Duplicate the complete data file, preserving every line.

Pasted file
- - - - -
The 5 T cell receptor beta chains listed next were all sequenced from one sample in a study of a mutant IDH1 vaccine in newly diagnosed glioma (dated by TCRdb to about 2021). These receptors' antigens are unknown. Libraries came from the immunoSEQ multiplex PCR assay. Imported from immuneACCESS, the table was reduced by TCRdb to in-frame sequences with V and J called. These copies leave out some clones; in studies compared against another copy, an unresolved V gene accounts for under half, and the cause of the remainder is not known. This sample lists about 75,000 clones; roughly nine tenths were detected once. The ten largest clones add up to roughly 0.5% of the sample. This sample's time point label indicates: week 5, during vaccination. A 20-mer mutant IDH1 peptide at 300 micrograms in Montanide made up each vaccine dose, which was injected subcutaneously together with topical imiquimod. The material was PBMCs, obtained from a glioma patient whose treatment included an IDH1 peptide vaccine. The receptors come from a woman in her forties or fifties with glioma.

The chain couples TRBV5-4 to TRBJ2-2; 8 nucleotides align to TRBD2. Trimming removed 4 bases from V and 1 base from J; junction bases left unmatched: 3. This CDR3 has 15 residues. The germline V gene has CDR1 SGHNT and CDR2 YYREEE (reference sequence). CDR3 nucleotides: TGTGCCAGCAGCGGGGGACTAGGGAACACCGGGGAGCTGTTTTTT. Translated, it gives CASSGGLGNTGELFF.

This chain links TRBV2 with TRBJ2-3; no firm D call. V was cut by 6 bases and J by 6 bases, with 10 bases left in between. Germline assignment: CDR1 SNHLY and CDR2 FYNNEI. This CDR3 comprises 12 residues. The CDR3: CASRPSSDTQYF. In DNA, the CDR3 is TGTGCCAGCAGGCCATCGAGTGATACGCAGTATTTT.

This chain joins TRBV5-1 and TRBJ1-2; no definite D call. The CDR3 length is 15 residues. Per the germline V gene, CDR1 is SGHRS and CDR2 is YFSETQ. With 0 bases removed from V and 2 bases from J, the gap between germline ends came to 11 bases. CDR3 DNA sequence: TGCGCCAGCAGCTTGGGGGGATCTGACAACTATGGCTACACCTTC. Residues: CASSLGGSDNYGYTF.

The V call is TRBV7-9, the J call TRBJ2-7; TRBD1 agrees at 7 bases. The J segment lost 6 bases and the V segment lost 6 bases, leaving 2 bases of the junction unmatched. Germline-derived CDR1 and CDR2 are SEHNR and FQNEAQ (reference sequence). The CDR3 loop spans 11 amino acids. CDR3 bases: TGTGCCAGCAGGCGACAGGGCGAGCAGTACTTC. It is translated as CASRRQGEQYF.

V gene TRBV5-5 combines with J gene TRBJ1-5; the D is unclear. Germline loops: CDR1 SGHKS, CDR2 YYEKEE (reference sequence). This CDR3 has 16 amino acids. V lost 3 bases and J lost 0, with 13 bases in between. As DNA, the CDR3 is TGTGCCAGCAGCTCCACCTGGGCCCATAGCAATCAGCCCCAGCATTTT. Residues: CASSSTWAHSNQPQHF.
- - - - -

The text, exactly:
The 5 T cell receptor beta chains listed next were all sequenced from one sample in a study of a mutant IDH1 vaccine in newly diagnosed glioma (dated by TCRdb to about 2021). These receptors' antigens are unknown. Libraries came from the immunoSEQ multiplex PCR assay. Imported from immuneACCESS, the table was reduced by TCRdb to in-frame sequences with V and J called. These copies leave out some clones; in studies compared against another copy, an unresolved V gene accounts for under half, and the cause of the remainder is not known. This sample lists about 75,000 clones; roughly nine tenths were detected once. The ten largest clones add up to roughly 0.5% of the sample. This sample's time point label indicates: week 5, during vaccination. A 20-mer mutant IDH1 peptide at 300 micrograms in Montanide made up each vaccine dose, which was injected subcutaneously together with topical imiquimod. The material was PBMCs, obtained from a glioma patient whose treatment included an IDH1 peptide vaccine. The receptors come from a woman in her forties or fifties with glioma.

The chain couples TRBV5-4 to TRBJ2-2; 8 nucleotides align to TRBD2. Trimming removed 4 bases from V and 1 base from J; junction bases left unmatched: 3. This CDR3 has 15 residues. The germline V gene has CDR1 SGHNT and CDR2 YYREEE (reference sequence). CDR3 nucleotides: TGTGCCAGCAGCGGGGGACTAGGGAACACCGGGGAGCTGTTTTTT. Translated, it gives CASSGGLGNTGELFF.

This chain links TRBV2 with TRBJ2-3; no firm D call. V was cut by 6 bases and J by 6 bases, with 10 bases left in between. Germline assignment: CDR1 SNHLY and CDR2 FYNNEI. This CDR3 comprises 12 residues. The CDR3: CASRPSSDTQYF. In DNA, the CDR3 is TGTGCCAGCAGGCCATCGAGTGATACGCAGTATTTT.

This chain joins TRBV5-1 and TRBJ1-2; no definite D call. The CDR3 length is 15 residues. Per the germline V gene, CDR1 is SGHRS and CDR2 is YFSETQ. With 0 bases removed from V and 2 bases from J, the gap between germline ends came to 11 bases. CDR3 DNA sequence: TGCGCCAGCAGCTTGGGGGGATCTGACAACTATGGCTACACCTTC. Residues: CASSLGGSDNYGYTF.

The V call is TRBV7-9, the J call TRBJ2-7; TRBD1 agrees at 7 bases. The J segment lost 6 bases and the V segment lost 6 bases, leaving 2 bases of the junction unmatched. Germline-derived CDR1 and CDR2 are SEHNR and FQNEAQ (reference sequence). The CDR3 loop spans 11 amino acids. CDR3 bases: TGTGCCAGCAGGCGACAGGGCGAGCAGTACTTC. It is translated as CASRRQGEQYF.

V gene TRBV5-5 combines with J gene TRBJ1-5; the D is unclear. Germline loops: CDR1 SGHKS, CDR2 YYEKEE (reference sequence). This CDR3 has 16 amino acids. V lost 3 bases and J lost 0, with 13 bases in between. As DNA, the CDR3 is TGTGCCAGCAGCTCCACCTGGGCCCATAGCAATCAGCCCCAGCATTTT. Residues: CASSSTWAHSNQPQHF.